Charting development of Broncos' 2018 draft class — "They are our headliners right now" (Kyle Fredrickson, Denver Post)
Of the Broncos' 10 selections back in April, four now have starting experience — linebacker Bradley Chubb, wide receiver Courtland Sutton, running back Royce Freeman and linebacker Josey Jewell — while just one pick, seventh-round running back David Williams, is no longer on the roster. And, the jury is still out on fifth-round tight end Troy Fumagalli, sidelined on injured reserve since September with a groin injury.
The Broncos overall rookie success is no fluke based on a 3-6 record, either. Several first-year players, including undrafted running back Phillip Lindsay, have carved their niche as the foundation of Denver's long-term plans.
"They are our guys right now. We've got seven or eight rookies in major, major roles," coach Vance Joseph said. "If they play good, we win, so it's not a balancing act. They are playing. They are our headliners right now. They've got to play well. They have no choice."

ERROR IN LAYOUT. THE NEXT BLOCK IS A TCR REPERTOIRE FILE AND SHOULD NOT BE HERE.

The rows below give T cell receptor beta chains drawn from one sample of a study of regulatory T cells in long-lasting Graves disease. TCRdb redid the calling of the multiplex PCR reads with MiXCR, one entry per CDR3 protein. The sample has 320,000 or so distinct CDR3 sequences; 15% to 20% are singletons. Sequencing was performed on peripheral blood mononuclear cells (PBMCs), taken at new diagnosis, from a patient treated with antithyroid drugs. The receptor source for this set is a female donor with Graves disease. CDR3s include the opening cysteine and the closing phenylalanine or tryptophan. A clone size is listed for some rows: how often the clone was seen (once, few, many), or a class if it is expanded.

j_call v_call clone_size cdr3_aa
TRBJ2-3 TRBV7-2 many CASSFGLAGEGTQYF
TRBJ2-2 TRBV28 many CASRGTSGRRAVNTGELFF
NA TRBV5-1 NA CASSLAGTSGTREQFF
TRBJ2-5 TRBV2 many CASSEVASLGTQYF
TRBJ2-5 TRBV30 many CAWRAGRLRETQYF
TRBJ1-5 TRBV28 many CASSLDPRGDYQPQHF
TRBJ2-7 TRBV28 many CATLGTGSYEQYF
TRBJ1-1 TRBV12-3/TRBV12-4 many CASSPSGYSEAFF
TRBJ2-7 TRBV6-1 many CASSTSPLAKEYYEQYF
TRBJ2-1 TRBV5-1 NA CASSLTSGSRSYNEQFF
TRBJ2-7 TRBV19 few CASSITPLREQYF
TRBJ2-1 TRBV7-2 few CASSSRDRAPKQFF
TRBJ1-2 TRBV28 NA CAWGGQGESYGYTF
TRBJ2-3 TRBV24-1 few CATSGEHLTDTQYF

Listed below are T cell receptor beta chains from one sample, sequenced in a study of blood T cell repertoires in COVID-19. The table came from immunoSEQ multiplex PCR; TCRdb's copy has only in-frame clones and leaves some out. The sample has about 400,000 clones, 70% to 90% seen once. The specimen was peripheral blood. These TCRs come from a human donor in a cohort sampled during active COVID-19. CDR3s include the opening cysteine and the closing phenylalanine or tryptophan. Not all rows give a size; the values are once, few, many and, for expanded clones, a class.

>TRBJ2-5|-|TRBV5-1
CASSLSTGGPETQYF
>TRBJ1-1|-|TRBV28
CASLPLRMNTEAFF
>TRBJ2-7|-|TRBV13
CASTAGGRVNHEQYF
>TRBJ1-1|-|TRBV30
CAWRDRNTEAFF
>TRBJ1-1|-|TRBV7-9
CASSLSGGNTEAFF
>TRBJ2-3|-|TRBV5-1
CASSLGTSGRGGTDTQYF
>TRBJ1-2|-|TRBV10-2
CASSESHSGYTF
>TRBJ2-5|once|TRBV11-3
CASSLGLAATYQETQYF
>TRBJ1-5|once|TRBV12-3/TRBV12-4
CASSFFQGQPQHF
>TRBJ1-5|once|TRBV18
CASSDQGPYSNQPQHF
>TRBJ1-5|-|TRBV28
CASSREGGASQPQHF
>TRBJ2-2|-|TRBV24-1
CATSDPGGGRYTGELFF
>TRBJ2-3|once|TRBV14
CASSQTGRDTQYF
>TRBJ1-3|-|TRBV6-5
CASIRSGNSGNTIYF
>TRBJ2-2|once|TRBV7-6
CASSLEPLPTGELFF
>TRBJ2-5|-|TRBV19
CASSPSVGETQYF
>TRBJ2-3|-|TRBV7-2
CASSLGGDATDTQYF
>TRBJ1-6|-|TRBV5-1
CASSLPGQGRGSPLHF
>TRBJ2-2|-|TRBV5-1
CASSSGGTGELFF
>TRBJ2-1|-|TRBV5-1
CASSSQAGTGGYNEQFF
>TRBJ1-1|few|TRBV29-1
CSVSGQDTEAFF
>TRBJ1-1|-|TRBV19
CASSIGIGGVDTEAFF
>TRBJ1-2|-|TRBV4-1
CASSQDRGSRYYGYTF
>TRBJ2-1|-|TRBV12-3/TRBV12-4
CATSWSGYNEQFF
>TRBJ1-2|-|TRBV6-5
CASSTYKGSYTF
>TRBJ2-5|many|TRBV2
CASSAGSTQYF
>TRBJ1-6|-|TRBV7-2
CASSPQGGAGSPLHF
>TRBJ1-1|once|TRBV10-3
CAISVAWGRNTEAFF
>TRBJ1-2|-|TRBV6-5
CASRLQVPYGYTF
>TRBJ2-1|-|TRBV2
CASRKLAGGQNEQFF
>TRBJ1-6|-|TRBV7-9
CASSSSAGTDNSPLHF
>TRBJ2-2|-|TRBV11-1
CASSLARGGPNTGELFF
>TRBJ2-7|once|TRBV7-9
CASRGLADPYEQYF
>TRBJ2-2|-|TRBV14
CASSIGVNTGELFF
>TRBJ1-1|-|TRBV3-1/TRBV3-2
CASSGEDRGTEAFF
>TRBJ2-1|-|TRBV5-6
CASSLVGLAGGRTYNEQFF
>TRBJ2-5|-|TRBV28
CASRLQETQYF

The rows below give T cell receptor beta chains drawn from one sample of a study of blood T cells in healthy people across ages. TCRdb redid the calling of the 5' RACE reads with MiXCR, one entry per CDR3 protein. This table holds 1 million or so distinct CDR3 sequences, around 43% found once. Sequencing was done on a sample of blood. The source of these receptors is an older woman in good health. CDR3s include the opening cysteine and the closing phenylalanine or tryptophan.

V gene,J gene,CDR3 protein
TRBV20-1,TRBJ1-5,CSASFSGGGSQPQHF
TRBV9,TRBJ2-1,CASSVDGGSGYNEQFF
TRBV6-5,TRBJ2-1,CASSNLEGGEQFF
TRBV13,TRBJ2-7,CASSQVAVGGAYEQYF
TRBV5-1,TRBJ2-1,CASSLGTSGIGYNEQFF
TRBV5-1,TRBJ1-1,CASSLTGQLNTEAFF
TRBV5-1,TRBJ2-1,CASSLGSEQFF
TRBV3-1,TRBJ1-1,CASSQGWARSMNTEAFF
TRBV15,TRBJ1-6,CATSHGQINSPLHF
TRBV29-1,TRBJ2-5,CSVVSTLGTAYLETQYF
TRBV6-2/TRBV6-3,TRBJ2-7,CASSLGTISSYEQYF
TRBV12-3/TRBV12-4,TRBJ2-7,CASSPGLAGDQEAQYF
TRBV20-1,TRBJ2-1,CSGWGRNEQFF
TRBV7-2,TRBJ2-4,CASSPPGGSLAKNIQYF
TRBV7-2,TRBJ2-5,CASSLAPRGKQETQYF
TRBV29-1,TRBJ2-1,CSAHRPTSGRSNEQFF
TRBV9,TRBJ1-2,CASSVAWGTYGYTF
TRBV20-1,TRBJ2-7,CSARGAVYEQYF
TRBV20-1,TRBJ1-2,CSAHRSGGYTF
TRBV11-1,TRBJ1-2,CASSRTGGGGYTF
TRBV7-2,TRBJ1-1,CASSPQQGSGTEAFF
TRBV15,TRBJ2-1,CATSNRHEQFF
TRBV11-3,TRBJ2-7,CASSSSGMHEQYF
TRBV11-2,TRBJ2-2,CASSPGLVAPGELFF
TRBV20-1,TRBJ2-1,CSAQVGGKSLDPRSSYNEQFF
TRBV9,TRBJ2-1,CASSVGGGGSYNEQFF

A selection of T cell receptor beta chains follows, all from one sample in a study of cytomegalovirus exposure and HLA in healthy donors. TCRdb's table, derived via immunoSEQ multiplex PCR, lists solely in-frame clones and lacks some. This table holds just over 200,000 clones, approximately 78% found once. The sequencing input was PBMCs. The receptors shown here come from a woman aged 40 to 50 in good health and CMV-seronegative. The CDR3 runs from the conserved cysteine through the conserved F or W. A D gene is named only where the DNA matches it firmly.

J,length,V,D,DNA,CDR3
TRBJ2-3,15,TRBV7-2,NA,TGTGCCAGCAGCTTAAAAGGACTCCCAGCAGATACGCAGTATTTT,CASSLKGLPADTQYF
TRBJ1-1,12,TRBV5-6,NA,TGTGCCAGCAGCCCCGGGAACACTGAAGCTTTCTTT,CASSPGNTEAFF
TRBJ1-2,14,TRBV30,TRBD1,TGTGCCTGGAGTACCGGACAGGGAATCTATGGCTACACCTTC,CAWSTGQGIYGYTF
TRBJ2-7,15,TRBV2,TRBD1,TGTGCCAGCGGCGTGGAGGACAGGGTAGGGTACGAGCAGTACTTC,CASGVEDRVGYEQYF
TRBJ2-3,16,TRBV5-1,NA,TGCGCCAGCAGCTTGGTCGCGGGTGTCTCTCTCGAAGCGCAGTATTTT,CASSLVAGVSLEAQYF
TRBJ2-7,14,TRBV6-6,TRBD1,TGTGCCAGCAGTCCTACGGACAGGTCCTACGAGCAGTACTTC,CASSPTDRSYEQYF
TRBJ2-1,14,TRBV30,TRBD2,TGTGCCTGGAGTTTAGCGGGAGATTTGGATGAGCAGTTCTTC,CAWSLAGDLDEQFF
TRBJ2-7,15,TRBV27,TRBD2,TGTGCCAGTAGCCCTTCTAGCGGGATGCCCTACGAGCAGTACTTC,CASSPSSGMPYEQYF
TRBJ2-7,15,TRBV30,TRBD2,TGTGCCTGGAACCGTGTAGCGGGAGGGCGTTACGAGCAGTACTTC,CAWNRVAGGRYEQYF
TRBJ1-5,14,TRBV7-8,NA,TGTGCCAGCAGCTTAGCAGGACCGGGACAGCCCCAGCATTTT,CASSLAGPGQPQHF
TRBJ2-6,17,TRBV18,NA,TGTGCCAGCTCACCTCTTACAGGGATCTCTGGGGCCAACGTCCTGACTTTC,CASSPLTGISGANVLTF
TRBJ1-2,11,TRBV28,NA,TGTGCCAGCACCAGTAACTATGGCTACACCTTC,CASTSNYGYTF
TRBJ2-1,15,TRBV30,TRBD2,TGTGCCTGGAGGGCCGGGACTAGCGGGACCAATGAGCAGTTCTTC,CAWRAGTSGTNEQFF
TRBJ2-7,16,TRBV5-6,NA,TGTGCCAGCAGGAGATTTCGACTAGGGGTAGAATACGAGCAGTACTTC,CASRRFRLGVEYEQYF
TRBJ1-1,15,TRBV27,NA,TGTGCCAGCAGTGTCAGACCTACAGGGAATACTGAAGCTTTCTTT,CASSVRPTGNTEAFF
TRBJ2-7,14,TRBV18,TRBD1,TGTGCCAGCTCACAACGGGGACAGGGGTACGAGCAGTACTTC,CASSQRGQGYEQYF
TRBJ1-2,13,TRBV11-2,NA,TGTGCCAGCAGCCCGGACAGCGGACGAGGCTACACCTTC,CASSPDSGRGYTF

Ed McCaffrey found his calling at Valor Christian, coaching and mentoring with a staff of NFL veterans (Daniel Kramer, Denver Post)
McCaffrey, the three-time Super Bowl-winning wide receiver, is about to embark on the Colorado 5A playoffs at the tradition-rich powerhouse. Within the confines of his cramped new quarters, the selfprofessed "football junkie" scouted Valor's prospective opponents during the Eagles' first-round bye, which was earned by being the 24-team tournament's No. 1 seed.
The Eagles take on No. 16 Regis Jesuit at home Friday in the second round.
"I'm learning," McCaffrey said. "I'm by no means an expert at coaching high school football. I'm doing the best I can in Year 1. But I've already learned a lot of lessons and I imagine I'll keep learning them."
"I love it," Davis said. "It's on us to play well and it's on us to set the tempo and be great for our team. I wouldn't have it any other way."
Marshall said linebackers ultimately benefit from the ever-increasing challenges brought on by the RPO trend, faster rushers, bigger tight ends and plucky receivers.
"It's made me a better player," Marshall said. "It's also made me more valuable."
"I think that's why teams put a premium on athletic 'backers," Marshall said. "Because we have to be out there to cover the Kelces and the Gronks and the Dion Lewises and the James Whites of the world. And then we've got to be able to tackle (Todd) Gurley. That's just how it is."